What you need to know:
- A circular by Education Cabinet Secretary Fred Matiang’i in 2015 barred principals from charging extra levies.
- Parents were instead required to pay Sh53,000 for boarding and Sh12,000 for day schools.
- Regulation of school fees by the ministry has left a number of boarding schools reeling in debts.
Secondary school heads have called on the Education ministry to fast-track approval of extra levies for their institutions to enable them complete development projects.
Kenya Secondary Schools Heads Association chairman Kahi Indimuli said delay in approving the request, made in January, had affected operations in schools.
“We are calling on the ministry to approve our request. This will enable us complete development projects,” he said.
Mr Indimuli, who spoke to the Nation on phone, said the government’s silence on the matter had negative consequences.
“It has affected a number schools that had initiated development projects on the assumption that they would be financed by parents. These institutions are now unable to complete their projects,” he said.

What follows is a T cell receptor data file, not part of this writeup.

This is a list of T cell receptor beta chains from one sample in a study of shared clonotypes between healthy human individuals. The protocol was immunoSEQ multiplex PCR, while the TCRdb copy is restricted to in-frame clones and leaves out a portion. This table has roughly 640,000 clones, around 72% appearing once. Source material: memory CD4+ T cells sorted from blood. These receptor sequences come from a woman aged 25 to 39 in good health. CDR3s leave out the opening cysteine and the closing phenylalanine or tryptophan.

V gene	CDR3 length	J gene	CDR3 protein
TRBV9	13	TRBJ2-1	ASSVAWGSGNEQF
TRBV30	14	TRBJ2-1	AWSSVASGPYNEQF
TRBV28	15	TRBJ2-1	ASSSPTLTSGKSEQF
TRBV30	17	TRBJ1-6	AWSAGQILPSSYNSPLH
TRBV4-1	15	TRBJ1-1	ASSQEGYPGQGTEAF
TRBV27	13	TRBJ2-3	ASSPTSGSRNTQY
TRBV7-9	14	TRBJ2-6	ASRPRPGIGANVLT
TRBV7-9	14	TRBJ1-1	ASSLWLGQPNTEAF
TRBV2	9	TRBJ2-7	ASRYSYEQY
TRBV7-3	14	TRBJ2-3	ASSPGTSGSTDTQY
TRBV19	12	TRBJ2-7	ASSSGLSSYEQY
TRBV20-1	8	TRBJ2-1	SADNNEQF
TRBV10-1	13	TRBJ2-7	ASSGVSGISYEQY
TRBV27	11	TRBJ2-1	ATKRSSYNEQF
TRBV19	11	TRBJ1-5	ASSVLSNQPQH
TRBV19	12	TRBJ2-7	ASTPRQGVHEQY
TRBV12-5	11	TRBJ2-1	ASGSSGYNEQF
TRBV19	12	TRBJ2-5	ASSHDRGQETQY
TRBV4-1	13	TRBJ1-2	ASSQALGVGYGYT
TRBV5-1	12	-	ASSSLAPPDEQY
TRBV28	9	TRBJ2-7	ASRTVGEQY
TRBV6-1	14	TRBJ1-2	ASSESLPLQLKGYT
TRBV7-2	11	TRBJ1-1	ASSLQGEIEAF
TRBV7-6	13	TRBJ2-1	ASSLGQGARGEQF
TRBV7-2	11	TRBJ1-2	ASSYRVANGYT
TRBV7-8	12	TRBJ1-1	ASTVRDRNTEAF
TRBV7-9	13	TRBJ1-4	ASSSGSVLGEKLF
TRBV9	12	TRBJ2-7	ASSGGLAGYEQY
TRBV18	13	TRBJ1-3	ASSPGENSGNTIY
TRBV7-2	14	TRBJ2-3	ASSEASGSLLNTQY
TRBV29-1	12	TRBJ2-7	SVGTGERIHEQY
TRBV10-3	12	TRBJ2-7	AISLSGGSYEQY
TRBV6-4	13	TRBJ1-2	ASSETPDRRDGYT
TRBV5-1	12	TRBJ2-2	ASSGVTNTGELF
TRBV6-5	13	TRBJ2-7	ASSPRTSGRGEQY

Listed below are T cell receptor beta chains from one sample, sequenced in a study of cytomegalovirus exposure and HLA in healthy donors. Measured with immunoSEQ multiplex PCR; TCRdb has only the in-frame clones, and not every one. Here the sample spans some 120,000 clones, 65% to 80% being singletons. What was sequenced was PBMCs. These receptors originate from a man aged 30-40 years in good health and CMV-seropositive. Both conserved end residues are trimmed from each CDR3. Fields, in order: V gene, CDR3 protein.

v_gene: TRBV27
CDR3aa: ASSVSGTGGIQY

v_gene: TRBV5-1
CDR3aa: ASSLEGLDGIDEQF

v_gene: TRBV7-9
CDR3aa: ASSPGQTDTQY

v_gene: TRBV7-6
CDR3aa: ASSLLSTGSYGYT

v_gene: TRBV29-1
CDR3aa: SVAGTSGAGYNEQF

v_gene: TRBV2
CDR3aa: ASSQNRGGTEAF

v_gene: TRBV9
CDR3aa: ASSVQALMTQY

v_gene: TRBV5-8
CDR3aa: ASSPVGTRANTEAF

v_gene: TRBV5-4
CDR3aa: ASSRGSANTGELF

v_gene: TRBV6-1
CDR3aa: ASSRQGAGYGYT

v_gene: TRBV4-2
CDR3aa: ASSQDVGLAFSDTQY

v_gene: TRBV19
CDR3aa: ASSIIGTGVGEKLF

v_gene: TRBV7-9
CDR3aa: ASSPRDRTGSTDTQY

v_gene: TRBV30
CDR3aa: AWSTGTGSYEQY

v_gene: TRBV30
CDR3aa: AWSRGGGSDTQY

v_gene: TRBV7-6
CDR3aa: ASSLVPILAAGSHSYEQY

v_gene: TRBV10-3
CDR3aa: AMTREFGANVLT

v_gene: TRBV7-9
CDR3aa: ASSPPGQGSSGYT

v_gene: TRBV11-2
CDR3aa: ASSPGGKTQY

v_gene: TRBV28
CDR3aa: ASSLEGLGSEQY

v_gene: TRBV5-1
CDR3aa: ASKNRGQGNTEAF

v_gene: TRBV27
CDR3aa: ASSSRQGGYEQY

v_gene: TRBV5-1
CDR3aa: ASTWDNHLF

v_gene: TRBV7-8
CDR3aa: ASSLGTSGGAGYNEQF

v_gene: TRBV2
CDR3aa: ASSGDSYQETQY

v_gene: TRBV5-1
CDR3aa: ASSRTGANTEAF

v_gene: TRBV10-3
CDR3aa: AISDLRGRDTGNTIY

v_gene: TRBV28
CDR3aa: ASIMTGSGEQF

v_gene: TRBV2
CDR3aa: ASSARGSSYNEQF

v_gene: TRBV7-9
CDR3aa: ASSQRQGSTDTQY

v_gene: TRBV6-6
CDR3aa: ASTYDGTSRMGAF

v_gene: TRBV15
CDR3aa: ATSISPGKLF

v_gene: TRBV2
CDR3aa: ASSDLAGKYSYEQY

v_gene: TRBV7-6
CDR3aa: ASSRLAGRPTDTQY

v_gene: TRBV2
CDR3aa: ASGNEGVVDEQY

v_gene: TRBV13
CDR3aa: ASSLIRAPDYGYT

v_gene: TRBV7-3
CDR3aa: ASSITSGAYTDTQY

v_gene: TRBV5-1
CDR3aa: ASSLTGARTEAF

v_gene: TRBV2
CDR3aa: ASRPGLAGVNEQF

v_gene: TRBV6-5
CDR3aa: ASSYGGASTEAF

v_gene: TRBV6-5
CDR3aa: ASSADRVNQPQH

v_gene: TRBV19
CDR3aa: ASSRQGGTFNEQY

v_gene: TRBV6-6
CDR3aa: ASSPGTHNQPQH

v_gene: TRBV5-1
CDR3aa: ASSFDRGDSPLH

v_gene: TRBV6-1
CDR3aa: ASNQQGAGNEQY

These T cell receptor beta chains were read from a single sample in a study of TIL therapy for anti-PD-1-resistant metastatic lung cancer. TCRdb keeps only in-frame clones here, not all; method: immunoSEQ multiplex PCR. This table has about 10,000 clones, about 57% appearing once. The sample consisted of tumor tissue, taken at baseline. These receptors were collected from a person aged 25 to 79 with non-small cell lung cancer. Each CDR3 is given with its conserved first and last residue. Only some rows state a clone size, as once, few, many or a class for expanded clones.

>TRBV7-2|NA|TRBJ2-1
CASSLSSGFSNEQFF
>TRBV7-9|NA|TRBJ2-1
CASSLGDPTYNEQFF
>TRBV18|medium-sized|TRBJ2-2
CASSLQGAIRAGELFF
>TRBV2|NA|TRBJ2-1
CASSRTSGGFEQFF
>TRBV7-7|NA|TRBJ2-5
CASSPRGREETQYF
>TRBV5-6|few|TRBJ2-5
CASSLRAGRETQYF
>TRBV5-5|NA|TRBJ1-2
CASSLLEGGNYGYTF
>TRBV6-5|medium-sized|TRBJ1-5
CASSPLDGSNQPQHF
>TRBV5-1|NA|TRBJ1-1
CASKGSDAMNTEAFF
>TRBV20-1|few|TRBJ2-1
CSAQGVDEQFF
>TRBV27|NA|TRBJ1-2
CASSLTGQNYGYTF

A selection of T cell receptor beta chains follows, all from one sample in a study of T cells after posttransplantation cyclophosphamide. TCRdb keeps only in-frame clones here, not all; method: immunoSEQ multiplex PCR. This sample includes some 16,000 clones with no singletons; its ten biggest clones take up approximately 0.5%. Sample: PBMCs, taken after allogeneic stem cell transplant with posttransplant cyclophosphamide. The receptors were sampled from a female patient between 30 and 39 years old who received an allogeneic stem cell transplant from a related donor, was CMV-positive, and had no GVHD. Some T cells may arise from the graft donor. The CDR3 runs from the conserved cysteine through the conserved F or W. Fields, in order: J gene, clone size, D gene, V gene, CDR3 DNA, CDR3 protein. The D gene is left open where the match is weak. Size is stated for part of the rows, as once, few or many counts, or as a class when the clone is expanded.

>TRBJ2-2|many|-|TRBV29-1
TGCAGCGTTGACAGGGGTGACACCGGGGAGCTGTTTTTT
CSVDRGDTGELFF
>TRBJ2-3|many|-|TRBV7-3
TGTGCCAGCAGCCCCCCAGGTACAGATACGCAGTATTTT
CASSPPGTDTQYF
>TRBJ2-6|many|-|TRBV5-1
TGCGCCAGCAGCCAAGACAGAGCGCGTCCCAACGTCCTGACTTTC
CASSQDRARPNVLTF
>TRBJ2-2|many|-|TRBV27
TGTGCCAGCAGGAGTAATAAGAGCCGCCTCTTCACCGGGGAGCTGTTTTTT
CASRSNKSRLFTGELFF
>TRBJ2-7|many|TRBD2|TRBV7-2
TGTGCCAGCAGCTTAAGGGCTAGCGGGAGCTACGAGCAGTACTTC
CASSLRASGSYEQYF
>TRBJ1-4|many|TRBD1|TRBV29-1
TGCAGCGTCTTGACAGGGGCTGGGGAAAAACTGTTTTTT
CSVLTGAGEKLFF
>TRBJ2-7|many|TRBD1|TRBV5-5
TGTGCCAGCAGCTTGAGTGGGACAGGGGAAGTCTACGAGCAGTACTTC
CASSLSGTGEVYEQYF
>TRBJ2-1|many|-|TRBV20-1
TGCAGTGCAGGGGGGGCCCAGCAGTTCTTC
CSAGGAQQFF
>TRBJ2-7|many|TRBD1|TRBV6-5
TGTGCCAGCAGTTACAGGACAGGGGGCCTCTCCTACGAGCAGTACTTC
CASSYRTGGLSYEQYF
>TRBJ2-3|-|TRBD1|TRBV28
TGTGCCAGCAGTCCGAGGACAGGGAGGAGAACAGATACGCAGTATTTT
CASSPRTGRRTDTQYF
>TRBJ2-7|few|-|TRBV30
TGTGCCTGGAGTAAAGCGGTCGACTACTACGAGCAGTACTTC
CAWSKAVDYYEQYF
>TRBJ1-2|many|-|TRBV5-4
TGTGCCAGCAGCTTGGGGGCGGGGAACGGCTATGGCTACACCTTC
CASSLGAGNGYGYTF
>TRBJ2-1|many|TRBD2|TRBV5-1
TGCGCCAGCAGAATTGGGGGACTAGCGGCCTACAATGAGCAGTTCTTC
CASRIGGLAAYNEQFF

CHARGING EXTRA LEVIES
A circular by Education Cabinet Secretary Fred Matiang’i in 2015 barred principals from charging extra levies.
Parents were instead required to pay Sh53,000 for boarding and Sh12,000 for day schools.
On Tuesday, Mr Indimuli maintained that school heads were not opposed to the decision by the government to cap school fees.
He also asked the government to consider increasing its annual funds for schools and to initiate dialogue with parents on fees payment.
“School heads are faced with myriad challenges; the ministry should review the fees stalemate to ensure that changes in the economy are dealt with,” said Mr Indimuli.
He asked parents to accept their proposals.
The sentiments were backed by Ramba High School principal James Okoyo. “The ministry should allow schools to charge extra levies,” he said.
Meanwhile, regulation of school fees by the ministry has left a number of boarding schools reeling in debts.
The most affected are those that charged the recommended fee, with school heads saying they were being forced to adjust their financial obligations to make ends meet.
Speaking during Kisii High School’s academic day, the principal, Mr Maurice Ogutu, said the national school was grappling with a debt of more than Sh22 million.